Meanwhile, Burr lives on to finish his term in office and is eventually tried for treason after attempting to raise an army and seize land for himself, either in Mexico or the Louisiana Territory.
July 11, 1859 -
Charles Dickens' novel, A Tale of Two Cities was published on this date.
The book, would become the best-selling, original English language novel of all time, with more than 200 million copies sold.
July 11, 1893 -
Japanese businessman Kokichi Mikimoto perfected his technique for creating hemispherical cultured pearls, producing the world's first cultured pearl on this day.
In the next 12 years, he would hone his technique, making spherical pearls that were indistinguishable from the perfect specimens rarely found in nature.
July 11, 1936 -
The Triborough Bridge in New York City was opened to traffic, on this date.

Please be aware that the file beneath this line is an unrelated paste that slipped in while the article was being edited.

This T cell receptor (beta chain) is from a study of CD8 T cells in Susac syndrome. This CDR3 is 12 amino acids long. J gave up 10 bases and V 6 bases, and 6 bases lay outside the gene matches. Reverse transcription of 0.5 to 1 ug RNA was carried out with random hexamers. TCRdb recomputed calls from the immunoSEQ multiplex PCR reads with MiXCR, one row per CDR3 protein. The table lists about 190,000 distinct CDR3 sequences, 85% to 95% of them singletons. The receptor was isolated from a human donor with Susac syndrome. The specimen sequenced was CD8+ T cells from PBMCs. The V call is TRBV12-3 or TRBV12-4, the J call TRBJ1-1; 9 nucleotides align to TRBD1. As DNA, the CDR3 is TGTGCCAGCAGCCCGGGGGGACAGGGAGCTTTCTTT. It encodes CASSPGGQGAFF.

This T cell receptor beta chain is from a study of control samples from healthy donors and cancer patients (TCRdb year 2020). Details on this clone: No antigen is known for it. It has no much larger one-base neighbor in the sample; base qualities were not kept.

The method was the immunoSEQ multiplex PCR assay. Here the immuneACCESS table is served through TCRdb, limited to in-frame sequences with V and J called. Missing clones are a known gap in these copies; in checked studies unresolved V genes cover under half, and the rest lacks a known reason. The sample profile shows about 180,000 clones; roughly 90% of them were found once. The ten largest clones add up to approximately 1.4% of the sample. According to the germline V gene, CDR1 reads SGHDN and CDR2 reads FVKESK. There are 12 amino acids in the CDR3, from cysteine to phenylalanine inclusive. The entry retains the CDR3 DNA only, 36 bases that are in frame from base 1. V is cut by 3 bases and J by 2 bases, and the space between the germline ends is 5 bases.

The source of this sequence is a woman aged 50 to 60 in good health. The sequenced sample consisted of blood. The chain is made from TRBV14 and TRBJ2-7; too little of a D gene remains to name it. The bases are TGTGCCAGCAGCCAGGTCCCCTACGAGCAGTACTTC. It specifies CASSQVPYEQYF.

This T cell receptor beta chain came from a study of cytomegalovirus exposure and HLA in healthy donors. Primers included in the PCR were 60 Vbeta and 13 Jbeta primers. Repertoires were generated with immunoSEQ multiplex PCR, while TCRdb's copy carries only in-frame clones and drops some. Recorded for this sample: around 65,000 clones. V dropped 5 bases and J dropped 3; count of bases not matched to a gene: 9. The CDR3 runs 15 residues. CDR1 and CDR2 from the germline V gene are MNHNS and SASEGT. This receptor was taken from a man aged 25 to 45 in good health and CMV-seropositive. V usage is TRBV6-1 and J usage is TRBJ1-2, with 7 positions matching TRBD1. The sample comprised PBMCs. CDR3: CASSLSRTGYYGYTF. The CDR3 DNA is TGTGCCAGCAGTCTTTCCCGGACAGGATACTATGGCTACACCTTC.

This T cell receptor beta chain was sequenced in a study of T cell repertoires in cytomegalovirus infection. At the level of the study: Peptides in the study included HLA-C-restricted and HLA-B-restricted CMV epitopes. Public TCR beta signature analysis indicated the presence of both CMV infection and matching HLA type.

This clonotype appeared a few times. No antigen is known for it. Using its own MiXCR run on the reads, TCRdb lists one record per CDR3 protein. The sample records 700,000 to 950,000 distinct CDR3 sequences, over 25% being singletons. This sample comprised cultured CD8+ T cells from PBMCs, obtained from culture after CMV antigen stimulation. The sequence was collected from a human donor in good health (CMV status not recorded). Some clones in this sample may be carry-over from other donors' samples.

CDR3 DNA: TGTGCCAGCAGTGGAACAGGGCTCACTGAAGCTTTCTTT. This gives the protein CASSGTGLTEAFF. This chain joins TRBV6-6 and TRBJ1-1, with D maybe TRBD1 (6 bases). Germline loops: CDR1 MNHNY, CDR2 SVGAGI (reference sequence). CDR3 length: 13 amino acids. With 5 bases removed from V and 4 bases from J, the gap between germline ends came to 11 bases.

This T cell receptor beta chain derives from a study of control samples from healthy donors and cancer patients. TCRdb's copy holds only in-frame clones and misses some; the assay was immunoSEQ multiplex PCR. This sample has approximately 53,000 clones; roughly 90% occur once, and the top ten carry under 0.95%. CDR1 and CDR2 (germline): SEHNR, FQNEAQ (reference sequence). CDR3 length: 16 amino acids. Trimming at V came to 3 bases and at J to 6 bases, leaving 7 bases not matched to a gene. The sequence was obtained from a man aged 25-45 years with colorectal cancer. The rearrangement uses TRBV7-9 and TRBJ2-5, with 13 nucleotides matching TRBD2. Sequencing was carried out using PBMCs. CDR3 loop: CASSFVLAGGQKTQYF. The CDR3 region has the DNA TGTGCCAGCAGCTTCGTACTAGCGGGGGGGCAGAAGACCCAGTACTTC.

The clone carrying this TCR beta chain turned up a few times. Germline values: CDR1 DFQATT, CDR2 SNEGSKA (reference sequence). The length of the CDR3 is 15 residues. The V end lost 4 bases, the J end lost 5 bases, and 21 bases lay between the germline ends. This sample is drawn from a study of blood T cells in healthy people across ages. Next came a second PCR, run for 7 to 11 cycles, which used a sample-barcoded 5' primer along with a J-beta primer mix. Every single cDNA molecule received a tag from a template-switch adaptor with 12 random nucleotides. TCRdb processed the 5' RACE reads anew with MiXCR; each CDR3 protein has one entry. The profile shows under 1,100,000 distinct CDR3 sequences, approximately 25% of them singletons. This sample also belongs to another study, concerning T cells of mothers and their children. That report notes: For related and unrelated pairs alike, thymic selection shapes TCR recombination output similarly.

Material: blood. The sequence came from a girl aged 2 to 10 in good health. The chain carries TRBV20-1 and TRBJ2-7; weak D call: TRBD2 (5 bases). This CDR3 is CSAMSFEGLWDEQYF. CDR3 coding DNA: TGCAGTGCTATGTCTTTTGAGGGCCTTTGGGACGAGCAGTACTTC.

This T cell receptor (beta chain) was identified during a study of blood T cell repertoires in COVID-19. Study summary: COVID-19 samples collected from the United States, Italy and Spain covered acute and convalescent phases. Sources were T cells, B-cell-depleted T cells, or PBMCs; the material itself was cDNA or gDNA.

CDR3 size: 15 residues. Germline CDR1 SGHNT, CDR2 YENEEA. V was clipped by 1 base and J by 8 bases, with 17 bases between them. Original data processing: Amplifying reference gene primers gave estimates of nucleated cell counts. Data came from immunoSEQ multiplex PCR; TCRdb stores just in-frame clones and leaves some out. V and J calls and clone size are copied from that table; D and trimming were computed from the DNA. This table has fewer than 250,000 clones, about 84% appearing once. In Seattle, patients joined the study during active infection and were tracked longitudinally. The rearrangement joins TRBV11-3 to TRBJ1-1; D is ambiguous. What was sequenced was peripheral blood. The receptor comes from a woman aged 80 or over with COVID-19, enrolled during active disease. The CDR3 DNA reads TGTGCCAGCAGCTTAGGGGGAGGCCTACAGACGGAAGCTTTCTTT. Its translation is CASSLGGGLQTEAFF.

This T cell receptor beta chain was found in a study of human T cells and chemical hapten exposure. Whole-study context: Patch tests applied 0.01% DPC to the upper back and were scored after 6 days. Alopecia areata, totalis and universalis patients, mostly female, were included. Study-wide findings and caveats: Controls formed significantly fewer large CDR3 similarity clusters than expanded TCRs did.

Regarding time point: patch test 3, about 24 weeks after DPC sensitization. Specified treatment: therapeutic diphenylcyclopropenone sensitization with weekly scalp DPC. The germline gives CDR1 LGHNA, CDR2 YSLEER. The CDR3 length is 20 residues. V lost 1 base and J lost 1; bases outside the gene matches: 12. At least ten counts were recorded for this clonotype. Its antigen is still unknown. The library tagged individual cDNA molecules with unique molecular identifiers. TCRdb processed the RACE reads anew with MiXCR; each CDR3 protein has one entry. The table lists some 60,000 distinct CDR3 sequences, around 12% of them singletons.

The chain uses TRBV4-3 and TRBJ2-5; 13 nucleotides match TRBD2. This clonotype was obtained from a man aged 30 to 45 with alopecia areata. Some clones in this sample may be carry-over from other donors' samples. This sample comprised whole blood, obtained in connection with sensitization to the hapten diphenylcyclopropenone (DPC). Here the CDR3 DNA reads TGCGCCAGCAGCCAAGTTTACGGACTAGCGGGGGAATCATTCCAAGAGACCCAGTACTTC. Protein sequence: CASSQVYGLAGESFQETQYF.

Built at the height of the Great Depression, the creation of the Triborough Bridge put thousands of struggling people to work. It also was New York City’s first bridge specifically designed for automobiles.
July 11, 1979 -
The derelict space station Skylab finally returned to Earth, ignominiously breaking into 500 separate fragments which are swallowed by the Indian Ocean. That was, except for the ones which crashed into Woorlba Sheep Station, near Balladonia in Western Australia.
Shortly thereafter, President Jimmy Carter telephoned the prime minister of that country to apologized for scattering NASA litter on his nation.
July 11, 1960 -
The novel To Kill a Mockingbird, written by Harper Lee (the book is her only published work, until now) was published, on this date.
The novel quickly became a classic and won the Pulitzer Prize for Literature in 1961.
July 11, 1997 -
Bodybuilder and wannabe actor Jonathan Norman was arrested for trespassing on Steven Spielberg's estate in Malibu, California on this date. Believing that the film director "wanted to be raped," Norman had brought along a kit containing handcuffs, duct tape, nipple clamps, chloroform, and a stun gun.
And so it goes.